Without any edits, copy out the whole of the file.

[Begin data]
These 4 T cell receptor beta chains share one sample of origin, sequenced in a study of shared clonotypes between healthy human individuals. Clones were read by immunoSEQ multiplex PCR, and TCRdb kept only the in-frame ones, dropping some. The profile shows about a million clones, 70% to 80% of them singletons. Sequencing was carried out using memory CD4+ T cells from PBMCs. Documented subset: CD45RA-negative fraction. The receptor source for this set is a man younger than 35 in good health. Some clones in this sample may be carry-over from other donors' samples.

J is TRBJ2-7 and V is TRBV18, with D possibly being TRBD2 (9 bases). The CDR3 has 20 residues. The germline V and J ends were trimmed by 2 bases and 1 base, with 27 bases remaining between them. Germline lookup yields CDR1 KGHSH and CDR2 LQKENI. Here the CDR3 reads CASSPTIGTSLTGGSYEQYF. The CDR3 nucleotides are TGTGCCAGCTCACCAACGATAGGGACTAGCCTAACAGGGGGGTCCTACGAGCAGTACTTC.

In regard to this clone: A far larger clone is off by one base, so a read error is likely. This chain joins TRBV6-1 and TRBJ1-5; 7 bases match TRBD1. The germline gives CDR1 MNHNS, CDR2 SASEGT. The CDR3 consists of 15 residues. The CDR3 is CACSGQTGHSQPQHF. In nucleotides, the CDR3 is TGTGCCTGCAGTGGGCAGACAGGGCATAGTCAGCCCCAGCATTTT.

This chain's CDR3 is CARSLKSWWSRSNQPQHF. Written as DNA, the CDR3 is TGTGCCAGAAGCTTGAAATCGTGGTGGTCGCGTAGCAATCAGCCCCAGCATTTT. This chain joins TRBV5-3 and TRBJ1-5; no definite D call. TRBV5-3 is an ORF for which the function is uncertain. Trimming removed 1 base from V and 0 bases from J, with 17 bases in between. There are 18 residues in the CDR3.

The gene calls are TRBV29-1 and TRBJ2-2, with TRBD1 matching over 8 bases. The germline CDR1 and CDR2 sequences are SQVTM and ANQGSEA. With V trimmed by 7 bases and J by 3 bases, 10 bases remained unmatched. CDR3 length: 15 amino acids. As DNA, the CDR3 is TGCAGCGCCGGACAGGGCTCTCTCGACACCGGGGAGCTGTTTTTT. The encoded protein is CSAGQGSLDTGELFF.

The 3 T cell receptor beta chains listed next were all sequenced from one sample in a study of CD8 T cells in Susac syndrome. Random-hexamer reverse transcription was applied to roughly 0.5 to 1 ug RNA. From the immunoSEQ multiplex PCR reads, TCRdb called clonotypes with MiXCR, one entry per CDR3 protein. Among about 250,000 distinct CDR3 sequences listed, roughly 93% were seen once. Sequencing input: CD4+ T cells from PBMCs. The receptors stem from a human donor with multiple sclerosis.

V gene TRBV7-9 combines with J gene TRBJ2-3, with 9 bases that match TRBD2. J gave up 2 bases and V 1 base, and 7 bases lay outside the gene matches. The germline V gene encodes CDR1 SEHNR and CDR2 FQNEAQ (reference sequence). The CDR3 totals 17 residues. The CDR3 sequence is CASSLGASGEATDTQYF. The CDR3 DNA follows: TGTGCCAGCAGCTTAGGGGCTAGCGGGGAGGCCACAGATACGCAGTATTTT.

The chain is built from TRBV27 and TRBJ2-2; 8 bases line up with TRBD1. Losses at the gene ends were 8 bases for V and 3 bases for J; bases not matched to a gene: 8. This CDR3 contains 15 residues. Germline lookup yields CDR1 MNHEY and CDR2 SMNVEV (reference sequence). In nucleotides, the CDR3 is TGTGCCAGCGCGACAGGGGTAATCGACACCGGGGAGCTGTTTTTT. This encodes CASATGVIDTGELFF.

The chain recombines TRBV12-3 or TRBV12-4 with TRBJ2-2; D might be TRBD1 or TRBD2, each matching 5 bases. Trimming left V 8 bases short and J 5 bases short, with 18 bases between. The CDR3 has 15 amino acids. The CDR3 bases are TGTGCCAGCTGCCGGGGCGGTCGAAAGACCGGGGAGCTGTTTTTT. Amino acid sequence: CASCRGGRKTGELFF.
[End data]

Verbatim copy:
These 4 T cell receptor beta chains share one sample of origin, sequenced in a study of shared clonotypes between healthy human individuals. Clones were read by immunoSEQ multiplex PCR, and TCRdb kept only the in-frame ones, dropping some. The profile shows about a million clones, 70% to 80% of them singletons. Sequencing was carried out using memory CD4+ T cells from PBMCs. Documented subset: CD45RA-negative fraction. The receptor source for this set is a man younger than 35 in good health. Some clones in this sample may be carry-over from other donors' samples.

J is TRBJ2-7 and V is TRBV18, with D possibly being TRBD2 (9 bases). The CDR3 has 20 residues. The germline V and J ends were trimmed by 2 bases and 1 base, with 27 bases remaining between them. Germline lookup yields CDR1 KGHSH and CDR2 LQKENI. Here the CDR3 reads CASSPTIGTSLTGGSYEQYF. The CDR3 nucleotides are TGTGCCAGCTCACCAACGATAGGGACTAGCCTAACAGGGGGGTCCTACGAGCAGTACTTC.

In regard to this clone: A far larger clone is off by one base, so a read error is likely. This chain joins TRBV6-1 and TRBJ1-5; 7 bases match TRBD1. The germline gives CDR1 MNHNS, CDR2 SASEGT. The CDR3 consists of 15 residues. The CDR3 is CACSGQTGHSQPQHF. In nucleotides, the CDR3 is TGTGCCTGCAGTGGGCAGACAGGGCATAGTCAGCCCCAGCATTTT.

This chain's CDR3 is CARSLKSWWSRSNQPQHF. Written as DNA, the CDR3 is TGTGCCAGAAGCTTGAAATCGTGGTGGTCGCGTAGCAATCAGCCCCAGCATTTT. This chain joins TRBV5-3 and TRBJ1-5; no definite D call. TRBV5-3 is an ORF for which the function is uncertain. Trimming removed 1 base from V and 0 bases from J, with 17 bases in between. There are 18 residues in the CDR3.

The gene calls are TRBV29-1 and TRBJ2-2, with TRBD1 matching over 8 bases. The germline CDR1 and CDR2 sequences are SQVTM and ANQGSEA. With V trimmed by 7 bases and J by 3 bases, 10 bases remained unmatched. CDR3 length: 15 amino acids. As DNA, the CDR3 is TGCAGCGCCGGACAGGGCTCTCTCGACACCGGGGAGCTGTTTTTT. The encoded protein is CSAGQGSLDTGELFF.

The 3 T cell receptor beta chains listed next were all sequenced from one sample in a study of CD8 T cells in Susac syndrome. Random-hexamer reverse transcription was applied to roughly 0.5 to 1 ug RNA. From the immunoSEQ multiplex PCR reads, TCRdb called clonotypes with MiXCR, one entry per CDR3 protein. Among about 250,000 distinct CDR3 sequences listed, roughly 93% were seen once. Sequencing input: CD4+ T cells from PBMCs. The receptors stem from a human donor with multiple sclerosis.

V gene TRBV7-9 combines with J gene TRBJ2-3, with 9 bases that match TRBD2. J gave up 2 bases and V 1 base, and 7 bases lay outside the gene matches. The germline V gene encodes CDR1 SEHNR and CDR2 FQNEAQ (reference sequence). The CDR3 totals 17 residues. The CDR3 sequence is CASSLGASGEATDTQYF. The CDR3 DNA follows: TGTGCCAGCAGCTTAGGGGCTAGCGGGGAGGCCACAGATACGCAGTATTTT.

The chain is built from TRBV27 and TRBJ2-2; 8 bases line up with TRBD1. Losses at the gene ends were 8 bases for V and 3 bases for J; bases not matched to a gene: 8. This CDR3 contains 15 residues. Germline lookup yields CDR1 MNHEY and CDR2 SMNVEV (reference sequence). In nucleotides, the CDR3 is TGTGCCAGCGCGACAGGGGTAATCGACACCGGGGAGCTGTTTTTT. This encodes CASATGVIDTGELFF.

The chain recombines TRBV12-3 or TRBV12-4 with TRBJ2-2; D might be TRBD1 or TRBD2, each matching 5 bases. Trimming left V 8 bases short and J 5 bases short, with 18 bases between. The CDR3 has 15 amino acids. The CDR3 bases are TGTGCCAGCTGCCGGGGCGGTCGAAAGACCGGGGAGCTGTTTTTT. Amino acid sequence: CASCRGGRKTGELFF.